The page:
According to a recent audit, a local grant program to stimulate corporate expansion in Virginia Beach is plagued with gaps.
For years, the Virginia Beach Development Authority has given businesses hundreds of millions of dollars to entice them to come to Virginia Beach – or to keep them here. The incentives effectively assist businesses in reimbursing them for capital investment and employment development in the city.
However, City Auditor Lyndon Remias warned authority members at a meeting Tuesday that the processes used to determine that a company has met the criteria are not up to grade.
“As a city, that raises the risk,” Remias added. “It’s possible that we’ll make the grant award but not receive the financial gain.”
Remias also claimed that records from recent years are incomplete, claiming that certain programs had been fully funded while others had monies available.
“We don’t know the true number of pledges,” Remias remarked at the meeting. “We may have a rough concept, but we’re not sure what the perfect balance is.”
Taylor Adams, the city’s director of economic development, told the authority members that some of the issues arise from staff turnover. His team is in charge of coordinating the grant program. Since February, the department has been without an accountant, although one is expected to be hired next month.
Nonetheless, Adams claimed he was unaware that unallocated monies for awards dating back to 2014 remained on the books.
“It took me by surprise,” Adams remarked.
The mechanism for verifying the grant recipient’s performance was also found to be poor during the audit.
This isn’t the first time the Economic Development Incentive Program has been called into question. Bcause, a bitcoin mining facility on Greenwich Road, received the majority of a $500,000 grant from the Development Authority in 2018 for its growth efforts. Bcause filed for bankruptcy a year later, and a judge ordered that its assets be liquidated.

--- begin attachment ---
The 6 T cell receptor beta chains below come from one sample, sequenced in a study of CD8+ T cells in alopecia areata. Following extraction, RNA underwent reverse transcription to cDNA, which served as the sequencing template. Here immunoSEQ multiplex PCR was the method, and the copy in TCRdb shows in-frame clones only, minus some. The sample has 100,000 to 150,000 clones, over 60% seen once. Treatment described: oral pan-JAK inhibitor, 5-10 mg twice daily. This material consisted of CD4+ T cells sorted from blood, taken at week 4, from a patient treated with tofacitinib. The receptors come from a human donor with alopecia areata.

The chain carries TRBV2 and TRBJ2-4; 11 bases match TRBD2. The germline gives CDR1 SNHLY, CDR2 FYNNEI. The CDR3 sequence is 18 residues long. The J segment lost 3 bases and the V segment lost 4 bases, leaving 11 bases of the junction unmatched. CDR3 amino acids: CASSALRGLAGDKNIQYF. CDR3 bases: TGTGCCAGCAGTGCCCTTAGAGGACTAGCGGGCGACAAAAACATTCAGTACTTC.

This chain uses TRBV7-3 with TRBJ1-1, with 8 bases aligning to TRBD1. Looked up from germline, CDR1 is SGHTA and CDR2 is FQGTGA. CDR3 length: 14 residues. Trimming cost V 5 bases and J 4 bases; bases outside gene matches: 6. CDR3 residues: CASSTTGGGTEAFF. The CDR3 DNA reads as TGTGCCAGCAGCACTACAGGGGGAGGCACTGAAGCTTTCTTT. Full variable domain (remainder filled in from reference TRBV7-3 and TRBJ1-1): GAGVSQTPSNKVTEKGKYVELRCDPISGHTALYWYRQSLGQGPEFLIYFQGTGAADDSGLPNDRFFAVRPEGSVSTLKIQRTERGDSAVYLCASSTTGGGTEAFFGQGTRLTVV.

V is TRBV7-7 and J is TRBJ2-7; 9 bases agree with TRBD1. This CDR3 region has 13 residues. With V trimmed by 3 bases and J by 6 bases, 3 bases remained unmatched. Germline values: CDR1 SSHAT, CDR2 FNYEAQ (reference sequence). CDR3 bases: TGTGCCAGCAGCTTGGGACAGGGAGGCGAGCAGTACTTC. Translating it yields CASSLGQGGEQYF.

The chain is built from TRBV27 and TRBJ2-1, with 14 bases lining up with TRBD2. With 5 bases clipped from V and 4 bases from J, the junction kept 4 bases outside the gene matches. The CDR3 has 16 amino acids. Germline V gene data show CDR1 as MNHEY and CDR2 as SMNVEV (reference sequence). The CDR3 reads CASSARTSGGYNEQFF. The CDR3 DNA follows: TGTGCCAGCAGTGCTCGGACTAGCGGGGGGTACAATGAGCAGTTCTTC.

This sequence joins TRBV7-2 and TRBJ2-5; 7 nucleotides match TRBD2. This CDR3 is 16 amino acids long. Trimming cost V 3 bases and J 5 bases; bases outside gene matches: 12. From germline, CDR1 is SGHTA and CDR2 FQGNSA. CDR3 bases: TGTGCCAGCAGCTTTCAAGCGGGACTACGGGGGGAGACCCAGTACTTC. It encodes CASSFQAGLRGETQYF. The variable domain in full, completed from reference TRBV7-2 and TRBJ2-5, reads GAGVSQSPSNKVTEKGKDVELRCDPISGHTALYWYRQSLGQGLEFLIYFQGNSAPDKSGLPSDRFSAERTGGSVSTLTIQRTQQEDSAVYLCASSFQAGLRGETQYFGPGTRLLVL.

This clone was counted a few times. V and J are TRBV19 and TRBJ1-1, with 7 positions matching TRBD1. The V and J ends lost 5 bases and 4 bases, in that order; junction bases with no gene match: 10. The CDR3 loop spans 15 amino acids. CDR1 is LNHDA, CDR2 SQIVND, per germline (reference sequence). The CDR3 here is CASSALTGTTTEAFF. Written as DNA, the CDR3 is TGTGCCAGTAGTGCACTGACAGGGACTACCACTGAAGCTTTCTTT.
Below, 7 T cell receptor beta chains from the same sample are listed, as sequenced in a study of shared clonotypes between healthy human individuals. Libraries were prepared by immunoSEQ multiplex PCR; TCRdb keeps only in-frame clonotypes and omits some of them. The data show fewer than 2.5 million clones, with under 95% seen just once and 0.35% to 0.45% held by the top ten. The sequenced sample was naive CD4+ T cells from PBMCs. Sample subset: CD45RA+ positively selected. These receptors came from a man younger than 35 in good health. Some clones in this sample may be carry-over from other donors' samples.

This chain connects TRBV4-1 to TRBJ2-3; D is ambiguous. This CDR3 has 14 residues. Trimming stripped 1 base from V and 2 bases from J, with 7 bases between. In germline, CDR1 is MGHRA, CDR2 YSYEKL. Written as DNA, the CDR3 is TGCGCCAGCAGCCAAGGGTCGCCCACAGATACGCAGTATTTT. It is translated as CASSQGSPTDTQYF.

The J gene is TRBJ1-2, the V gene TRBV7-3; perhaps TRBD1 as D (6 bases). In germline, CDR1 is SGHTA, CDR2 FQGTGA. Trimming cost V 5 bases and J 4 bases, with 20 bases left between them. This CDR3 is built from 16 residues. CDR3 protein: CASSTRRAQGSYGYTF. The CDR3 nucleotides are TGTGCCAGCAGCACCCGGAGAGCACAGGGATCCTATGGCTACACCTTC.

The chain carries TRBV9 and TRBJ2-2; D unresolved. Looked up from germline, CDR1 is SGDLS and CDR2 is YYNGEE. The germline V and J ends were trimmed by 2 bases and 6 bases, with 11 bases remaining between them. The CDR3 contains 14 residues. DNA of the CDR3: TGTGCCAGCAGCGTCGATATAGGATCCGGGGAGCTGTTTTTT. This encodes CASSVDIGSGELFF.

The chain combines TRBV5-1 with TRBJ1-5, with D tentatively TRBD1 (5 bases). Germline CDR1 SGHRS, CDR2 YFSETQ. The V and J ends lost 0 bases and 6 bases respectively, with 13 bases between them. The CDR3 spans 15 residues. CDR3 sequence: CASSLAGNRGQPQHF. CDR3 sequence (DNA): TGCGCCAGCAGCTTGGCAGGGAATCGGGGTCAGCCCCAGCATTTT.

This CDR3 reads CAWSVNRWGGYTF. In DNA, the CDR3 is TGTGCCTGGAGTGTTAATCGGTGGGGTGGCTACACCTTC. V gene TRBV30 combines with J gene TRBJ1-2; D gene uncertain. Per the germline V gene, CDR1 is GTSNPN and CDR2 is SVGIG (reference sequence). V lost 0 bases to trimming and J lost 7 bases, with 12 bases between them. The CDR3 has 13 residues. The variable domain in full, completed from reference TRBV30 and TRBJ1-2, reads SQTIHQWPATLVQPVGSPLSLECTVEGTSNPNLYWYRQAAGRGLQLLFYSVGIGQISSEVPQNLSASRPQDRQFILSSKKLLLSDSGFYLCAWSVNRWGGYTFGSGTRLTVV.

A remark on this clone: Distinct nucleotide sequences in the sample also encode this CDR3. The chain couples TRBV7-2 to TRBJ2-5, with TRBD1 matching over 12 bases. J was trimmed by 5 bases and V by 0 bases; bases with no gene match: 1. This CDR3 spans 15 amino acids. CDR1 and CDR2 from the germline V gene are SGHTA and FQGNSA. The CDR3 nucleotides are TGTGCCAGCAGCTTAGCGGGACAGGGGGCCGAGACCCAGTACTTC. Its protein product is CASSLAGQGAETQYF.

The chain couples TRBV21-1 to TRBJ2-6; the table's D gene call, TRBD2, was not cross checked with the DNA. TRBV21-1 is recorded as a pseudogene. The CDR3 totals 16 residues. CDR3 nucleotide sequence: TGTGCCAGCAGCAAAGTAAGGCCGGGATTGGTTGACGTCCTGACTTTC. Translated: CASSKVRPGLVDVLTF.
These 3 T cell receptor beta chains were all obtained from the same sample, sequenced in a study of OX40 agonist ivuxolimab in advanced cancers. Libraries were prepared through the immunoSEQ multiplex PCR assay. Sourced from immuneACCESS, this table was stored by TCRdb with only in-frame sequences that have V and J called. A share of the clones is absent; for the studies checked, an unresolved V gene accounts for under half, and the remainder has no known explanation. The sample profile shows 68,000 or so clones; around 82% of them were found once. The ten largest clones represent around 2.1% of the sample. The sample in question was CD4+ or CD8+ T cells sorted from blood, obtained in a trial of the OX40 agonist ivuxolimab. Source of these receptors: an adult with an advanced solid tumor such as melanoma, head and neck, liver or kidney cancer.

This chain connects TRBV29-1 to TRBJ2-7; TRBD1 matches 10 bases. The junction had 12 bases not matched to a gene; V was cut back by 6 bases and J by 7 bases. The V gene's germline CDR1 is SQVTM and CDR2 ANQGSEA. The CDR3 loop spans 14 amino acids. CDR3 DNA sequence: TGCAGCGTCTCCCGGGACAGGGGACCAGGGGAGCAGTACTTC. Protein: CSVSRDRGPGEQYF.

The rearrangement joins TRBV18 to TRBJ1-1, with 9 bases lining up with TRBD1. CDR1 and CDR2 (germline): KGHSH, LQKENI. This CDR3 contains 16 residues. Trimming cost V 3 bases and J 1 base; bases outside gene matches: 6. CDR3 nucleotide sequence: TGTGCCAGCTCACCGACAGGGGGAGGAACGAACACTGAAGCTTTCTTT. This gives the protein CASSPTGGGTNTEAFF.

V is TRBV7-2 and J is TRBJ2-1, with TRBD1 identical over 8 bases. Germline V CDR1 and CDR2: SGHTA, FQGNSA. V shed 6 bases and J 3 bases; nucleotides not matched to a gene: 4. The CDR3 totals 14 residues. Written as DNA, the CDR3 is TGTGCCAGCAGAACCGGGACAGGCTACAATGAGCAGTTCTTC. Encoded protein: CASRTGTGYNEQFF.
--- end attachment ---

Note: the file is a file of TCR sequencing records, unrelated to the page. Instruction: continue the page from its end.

According to Remias, the city is attempting to recoup the funds.
He believes that requiring more documentation from firms, such as payroll records and paid bills, will provide greater proof that they are satisfying the award conditions. Companies now provide spreadsheets outlining employee positions and wages, and Remias believes that “some of those could be problematic.”
The Virginia Beach Development Authority awarded Apex Systems in Town Center a $350,000 grant last year with the expectation that the company would create 147 full-time equivalent jobs in Virginia Beach. However, Remias said it’s unclear whether the staffing firm’s positions were actually produced in Virginia Beach.
Seven companies received grant money for job positions that were filled for less than one year, which did not match the grant standards, according to the audit.
The Development Authority’s head, Lisa Murphy, believes the rules should be tightened.
She stated, “I believe it is a good time to rethink the policy.”